An Israeli tour guide, I’m not, although I’ve been known to pinch hit when less than enthusiastic (plum lazy) guides were abdicating their responsibilities for synagogue tours I led, when I served my New Jersey congregation. It was with more than a modicum of curiosity therefore, that I read a recent expose in the newspaper with the title “What happens when a Holocaust Memorial Plays Host to Autocrats.” Although I dismissed the article as screed, it caused me to contemplate whether Yad VaShem, one of the most visited sites in Jerusalem for non-Jewish tourists, should be a “must see” for autocratic leaders, democratic leaders, or any foreign leader should for that matter, who is visiting Israel.

As one, whose teachers throughout my years in Jewish Day School, were Holocaust survivors, as one who regards the Yiddish Partisan Song, as our Jewish national anthem, second only to HaTikvah, as one who sees visiting Yad VaShem as a sacred duty for Jews, I nevertheless wonder, if Israeli leadership should perhaps rethink Yad VaShem being a prerequisite visit for foreign dignitaries.

With but few precious exceptions, Yad VaShem serves as an important and  necessary reminder of what was done to the Jews of Europe. As such, Jews are portrayed as victims. Yet, isn’t Israel’s alter ego, that of being masters of our own destiny? Surely one would expect Israeli leadership to bring foreign dignitaries to the Af al Pi Chen Museum of clandestine immigration in Haifa. Shouldn’t the message that Israel wishes to impart, be that during a most difficult era in modern history, Zionist leadership correctly adopted an attitude of “to hell with a world filled with countries whose borders were shut to the Jews” and “to hell with the British with their quotas,” as they sought to assuage the local Arabs, out of fear of reprisal?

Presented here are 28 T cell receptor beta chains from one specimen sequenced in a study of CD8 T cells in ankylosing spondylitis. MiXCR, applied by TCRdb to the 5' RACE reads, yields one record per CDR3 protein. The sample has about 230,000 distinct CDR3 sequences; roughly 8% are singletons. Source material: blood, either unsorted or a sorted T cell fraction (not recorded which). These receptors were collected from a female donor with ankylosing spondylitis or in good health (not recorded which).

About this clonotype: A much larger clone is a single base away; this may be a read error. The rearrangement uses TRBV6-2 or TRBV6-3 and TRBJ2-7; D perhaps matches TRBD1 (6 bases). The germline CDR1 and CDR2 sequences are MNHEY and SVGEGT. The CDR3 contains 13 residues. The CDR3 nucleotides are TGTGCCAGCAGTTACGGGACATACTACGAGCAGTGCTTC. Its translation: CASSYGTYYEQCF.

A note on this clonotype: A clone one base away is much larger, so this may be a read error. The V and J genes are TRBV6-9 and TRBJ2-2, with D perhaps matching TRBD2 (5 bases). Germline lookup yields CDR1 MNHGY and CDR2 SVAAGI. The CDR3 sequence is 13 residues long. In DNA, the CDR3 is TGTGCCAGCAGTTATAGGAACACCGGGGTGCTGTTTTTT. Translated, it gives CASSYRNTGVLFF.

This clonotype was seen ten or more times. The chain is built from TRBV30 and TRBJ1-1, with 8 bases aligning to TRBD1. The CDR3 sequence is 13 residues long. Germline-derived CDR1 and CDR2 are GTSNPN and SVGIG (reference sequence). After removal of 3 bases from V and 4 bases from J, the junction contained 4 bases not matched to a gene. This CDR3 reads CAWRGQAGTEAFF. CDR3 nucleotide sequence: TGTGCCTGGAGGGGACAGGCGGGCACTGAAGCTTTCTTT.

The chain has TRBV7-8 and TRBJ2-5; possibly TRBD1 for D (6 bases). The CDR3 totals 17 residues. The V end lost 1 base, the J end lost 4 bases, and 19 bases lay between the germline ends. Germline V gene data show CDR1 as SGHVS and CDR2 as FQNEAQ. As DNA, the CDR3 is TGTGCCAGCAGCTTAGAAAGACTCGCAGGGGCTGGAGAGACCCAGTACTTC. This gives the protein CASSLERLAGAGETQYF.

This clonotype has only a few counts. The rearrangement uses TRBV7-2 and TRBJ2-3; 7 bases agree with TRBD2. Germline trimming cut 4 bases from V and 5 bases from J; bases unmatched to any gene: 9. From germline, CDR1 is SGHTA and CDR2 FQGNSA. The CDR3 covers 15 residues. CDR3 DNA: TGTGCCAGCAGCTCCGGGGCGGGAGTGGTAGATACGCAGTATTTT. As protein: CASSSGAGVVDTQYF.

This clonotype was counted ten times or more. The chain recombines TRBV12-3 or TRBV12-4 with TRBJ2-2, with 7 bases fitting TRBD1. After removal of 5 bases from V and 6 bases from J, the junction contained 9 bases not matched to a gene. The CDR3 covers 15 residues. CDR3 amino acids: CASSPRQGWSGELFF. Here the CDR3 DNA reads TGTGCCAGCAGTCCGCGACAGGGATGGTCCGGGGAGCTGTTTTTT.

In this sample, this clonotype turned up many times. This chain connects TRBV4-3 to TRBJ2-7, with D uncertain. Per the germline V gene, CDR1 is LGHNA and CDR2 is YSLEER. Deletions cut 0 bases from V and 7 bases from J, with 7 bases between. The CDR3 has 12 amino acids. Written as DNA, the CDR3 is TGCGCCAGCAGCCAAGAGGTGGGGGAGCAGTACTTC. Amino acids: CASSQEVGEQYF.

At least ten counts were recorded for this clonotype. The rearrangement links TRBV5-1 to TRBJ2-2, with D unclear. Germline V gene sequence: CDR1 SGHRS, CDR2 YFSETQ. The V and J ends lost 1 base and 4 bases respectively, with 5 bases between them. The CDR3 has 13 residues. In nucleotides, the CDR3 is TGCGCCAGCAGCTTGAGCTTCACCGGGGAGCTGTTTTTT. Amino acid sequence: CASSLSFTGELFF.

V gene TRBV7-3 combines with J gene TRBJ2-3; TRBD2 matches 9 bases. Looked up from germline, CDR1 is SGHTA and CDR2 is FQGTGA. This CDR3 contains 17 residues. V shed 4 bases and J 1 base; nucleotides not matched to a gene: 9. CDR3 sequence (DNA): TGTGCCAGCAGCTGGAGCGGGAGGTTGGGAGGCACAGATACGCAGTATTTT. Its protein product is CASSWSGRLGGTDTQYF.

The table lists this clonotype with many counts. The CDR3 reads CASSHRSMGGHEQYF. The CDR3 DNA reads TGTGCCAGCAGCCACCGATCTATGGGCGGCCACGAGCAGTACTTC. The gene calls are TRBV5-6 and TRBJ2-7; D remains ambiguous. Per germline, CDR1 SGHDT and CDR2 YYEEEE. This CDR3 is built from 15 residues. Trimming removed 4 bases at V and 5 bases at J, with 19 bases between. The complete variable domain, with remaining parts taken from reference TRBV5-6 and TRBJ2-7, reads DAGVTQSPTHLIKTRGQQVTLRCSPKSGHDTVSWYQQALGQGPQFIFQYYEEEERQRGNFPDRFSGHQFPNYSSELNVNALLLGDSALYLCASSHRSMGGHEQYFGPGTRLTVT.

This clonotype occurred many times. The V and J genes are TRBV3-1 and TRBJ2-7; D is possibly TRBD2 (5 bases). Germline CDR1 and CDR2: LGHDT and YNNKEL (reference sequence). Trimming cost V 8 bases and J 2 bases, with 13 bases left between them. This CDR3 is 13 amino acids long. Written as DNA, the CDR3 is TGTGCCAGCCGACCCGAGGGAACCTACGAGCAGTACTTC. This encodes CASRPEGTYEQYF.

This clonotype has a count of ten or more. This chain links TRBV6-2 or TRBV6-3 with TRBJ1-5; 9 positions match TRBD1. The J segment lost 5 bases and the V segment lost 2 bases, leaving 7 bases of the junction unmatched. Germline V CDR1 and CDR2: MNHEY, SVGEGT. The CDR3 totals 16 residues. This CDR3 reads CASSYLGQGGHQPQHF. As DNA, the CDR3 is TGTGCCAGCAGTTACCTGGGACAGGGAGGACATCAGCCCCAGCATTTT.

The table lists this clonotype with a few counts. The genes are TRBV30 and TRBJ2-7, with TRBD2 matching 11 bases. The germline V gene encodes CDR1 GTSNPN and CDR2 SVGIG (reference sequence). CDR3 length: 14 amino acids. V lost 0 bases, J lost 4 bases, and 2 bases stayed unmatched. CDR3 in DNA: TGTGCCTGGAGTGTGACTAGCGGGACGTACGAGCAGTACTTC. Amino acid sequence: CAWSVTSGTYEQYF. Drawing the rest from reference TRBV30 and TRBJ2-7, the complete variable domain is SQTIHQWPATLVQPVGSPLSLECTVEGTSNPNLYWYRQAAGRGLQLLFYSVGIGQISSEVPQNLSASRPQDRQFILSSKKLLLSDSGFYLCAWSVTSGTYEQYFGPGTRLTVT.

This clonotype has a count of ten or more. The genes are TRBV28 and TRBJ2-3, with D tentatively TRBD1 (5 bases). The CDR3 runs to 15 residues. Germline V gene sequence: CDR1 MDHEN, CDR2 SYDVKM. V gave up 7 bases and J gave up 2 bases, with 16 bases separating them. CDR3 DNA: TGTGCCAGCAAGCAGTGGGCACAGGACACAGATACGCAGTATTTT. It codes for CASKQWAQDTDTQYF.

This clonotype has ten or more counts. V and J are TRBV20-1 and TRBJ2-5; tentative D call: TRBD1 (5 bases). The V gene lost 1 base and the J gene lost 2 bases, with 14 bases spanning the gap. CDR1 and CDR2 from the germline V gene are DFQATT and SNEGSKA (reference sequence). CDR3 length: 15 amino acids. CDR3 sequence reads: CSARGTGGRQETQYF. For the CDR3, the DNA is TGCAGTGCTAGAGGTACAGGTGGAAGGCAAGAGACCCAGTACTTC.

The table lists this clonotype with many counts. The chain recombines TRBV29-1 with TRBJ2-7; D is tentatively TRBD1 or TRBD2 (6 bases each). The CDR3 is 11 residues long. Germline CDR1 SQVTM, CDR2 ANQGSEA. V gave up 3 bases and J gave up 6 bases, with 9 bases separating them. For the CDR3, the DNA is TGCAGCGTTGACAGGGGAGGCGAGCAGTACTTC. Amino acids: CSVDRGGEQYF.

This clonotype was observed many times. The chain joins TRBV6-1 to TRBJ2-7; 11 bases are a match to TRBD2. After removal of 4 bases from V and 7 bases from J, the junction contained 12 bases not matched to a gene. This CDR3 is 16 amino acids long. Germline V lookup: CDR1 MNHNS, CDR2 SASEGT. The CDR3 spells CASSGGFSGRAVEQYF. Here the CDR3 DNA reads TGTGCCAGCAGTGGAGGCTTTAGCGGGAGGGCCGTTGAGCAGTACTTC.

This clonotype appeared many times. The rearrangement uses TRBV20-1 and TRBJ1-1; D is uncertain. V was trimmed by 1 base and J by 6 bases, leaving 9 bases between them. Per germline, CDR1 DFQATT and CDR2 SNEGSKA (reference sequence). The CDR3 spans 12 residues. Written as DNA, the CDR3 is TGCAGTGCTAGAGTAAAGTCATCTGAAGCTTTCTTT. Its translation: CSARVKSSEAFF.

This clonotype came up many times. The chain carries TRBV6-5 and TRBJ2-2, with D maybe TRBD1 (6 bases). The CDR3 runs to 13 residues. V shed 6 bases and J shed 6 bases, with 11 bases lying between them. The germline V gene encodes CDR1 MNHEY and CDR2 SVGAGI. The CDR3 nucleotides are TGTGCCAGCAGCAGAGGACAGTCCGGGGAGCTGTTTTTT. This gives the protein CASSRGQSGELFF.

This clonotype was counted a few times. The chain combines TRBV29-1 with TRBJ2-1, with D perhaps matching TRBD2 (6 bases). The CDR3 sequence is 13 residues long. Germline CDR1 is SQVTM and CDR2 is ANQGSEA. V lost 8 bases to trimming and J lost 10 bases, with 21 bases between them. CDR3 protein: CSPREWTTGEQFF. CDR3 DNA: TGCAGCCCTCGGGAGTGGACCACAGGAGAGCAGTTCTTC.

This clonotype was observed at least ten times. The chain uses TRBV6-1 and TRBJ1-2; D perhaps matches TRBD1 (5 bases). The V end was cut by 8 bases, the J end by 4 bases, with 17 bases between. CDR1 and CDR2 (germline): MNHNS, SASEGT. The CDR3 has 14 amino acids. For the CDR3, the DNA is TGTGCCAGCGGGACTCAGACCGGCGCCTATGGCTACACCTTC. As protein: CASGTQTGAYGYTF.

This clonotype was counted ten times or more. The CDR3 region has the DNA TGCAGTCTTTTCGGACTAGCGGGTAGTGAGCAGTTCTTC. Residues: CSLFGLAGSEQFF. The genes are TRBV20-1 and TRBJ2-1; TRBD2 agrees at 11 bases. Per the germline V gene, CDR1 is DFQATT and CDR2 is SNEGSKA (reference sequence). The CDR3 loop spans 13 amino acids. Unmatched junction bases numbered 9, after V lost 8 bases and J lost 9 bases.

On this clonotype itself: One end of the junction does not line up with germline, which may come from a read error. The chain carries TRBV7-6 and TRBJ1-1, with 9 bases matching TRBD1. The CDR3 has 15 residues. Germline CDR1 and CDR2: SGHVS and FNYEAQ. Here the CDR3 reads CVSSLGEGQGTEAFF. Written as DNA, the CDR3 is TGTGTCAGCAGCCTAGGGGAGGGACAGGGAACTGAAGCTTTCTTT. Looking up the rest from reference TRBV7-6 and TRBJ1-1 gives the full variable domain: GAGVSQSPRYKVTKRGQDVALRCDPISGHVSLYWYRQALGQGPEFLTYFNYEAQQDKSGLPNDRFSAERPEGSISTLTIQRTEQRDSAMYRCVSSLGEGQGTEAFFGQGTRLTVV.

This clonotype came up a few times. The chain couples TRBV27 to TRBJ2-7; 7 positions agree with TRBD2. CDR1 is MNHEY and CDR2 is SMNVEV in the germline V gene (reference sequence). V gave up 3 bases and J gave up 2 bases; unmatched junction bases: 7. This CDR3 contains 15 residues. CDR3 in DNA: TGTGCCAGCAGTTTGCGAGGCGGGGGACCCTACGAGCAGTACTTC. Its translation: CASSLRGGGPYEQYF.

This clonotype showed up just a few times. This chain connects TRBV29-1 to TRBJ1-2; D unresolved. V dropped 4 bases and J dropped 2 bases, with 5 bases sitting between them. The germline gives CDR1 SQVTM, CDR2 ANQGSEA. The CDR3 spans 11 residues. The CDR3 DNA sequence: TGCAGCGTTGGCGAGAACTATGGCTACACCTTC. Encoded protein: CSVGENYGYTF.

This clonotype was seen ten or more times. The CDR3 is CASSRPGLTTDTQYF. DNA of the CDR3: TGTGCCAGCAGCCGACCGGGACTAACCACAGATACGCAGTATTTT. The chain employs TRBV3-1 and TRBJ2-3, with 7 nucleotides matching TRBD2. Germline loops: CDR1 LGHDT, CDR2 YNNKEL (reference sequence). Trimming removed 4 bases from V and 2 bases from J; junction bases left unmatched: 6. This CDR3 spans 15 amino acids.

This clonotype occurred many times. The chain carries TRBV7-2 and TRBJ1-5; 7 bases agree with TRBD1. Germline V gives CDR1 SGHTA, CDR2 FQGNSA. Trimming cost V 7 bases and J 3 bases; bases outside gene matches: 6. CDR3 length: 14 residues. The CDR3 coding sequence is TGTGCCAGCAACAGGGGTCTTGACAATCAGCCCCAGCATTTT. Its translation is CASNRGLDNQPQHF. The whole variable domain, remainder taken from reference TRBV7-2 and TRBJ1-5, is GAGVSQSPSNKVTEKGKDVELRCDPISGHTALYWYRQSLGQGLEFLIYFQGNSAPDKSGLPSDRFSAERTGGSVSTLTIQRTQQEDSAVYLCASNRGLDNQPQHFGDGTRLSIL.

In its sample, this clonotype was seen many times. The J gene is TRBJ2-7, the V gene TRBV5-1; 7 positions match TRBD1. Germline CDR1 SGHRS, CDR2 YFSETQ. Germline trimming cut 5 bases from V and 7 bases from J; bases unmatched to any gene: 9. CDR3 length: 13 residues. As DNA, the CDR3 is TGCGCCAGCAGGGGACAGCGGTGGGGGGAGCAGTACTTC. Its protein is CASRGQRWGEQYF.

Why wouldn’t Israeli leadership want to bring foreign dignitaries to places such as Rosh Pinah or Degania, or better yet, Tel Hai, which serve as a reminder of Jewish idealism and determination. Jews from Eastern Europe, who barely knew which end of the shovel was up, suddenly became farmers. Jewish pogrom survivors did not dwell for decades in refugee camps in Bessarabia, or Western Ukraine, waiting for the world to take pity on them. Even though, most Jews charted their course for the “Goldeneh Medinah,” precious few admirably returned to Zion and transformed themselves, so that they could transform the land. Shouldn’t this be the proud message, that Israeli leadership  wishes to share with foreign visitors?

David Ben Gurion, Israel’s George Washington, had a special place in his heart for the Negev. If Ben-Gurion were given over to sound-bites, he might have said: “Let’s conquer the Negev rather than let the Negev conquer us.” But Ben-Gurion did not seek to conquer the Negev in the military sense. Instead, he imbued Israelis with an attitude of transforming arid sand into arable land. He reminded them that in the Jewish state, such transformation is old hat for Israelis.

As far as I’m concerned, foreign dignitaries ought to be taken to Beer Sheva. Israel has every right to tout Beer Sheva’s renowned Soroka Hospital.  Soroka’s Department of Emergency Medicine is the leading department in the country, according to a health care survey on service and quality conducted by the Ministry of Health. Soroka’s delivery room has the most births of any in the country – over 17,000 babies are born every year, many to Arab mothers. Should Soroka Hospital leave foreign dignitaries indifferent, then a visit to Ben Gurion University with its five faculties with 51 academic departments should leave them impressed beyond words!

Why escort foreign dignitaries to Yad VaShem with its plaintive message of “look what they did to us?” Far better in my opinion, to escort foreign dignitaries to the sites I suggested or similar,  to show them “look what we have done for ourselves.”